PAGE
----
Charles Day is Wave Hill’s Ruth Rea Howell Senior Horticultural Interpreter.
This iris has been in cultivation for so long that it is not known where it originated. In fact, taxonomists cannot even agree on what to call it. Some consider it a natural, white-flowered variety of the bearded (German) iris and call it Iris germanica var. florentina, while others think it is a cultivar (cultivated variety) or even a hybrid. We’ve settled on calling it Iris germanica ‘Florentina’, for now.
It is one of the irises used as the source of orris root, the thick, fleshy rhizome that has been used for centuries as a fixative in perfumes and for medicinal purposes. The latter is not recommended these days because, along with most of its iris kin, the plant is poisonous.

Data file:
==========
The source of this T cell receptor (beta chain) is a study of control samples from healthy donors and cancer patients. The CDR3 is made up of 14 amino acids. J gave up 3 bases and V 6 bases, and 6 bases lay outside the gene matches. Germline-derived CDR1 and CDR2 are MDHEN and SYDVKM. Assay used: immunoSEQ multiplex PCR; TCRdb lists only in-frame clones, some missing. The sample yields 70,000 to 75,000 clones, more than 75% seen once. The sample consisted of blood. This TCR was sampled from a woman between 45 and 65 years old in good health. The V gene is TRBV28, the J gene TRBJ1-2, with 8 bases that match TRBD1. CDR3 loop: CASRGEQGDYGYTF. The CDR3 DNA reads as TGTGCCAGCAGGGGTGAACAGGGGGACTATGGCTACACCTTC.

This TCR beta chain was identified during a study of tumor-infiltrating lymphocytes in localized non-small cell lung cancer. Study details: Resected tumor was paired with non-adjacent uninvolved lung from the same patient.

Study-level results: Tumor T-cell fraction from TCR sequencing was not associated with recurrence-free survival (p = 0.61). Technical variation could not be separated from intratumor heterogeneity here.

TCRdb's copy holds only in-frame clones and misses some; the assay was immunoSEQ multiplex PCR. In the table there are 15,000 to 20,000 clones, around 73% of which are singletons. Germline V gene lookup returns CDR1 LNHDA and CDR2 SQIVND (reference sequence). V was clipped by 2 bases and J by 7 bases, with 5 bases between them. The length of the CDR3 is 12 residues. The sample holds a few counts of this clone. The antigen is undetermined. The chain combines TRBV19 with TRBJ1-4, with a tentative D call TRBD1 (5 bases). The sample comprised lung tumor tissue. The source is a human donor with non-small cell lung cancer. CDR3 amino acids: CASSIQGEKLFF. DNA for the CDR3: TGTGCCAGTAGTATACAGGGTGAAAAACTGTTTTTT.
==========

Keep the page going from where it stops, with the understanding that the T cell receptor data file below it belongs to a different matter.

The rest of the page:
Grown in Italy since Roman times, it was particularly common around Florence, as alluded to in the ‘Florentina’ part of its name. A very stylized representation of the flower appears on the Florence’s coat of arms. The fleur-de-lis of the French monarchy is also thought to be inspired by the iris.
We have examples of this lovely plant in both the Herb Garden and the Wild Garden, where it can be seen in full bloom this week.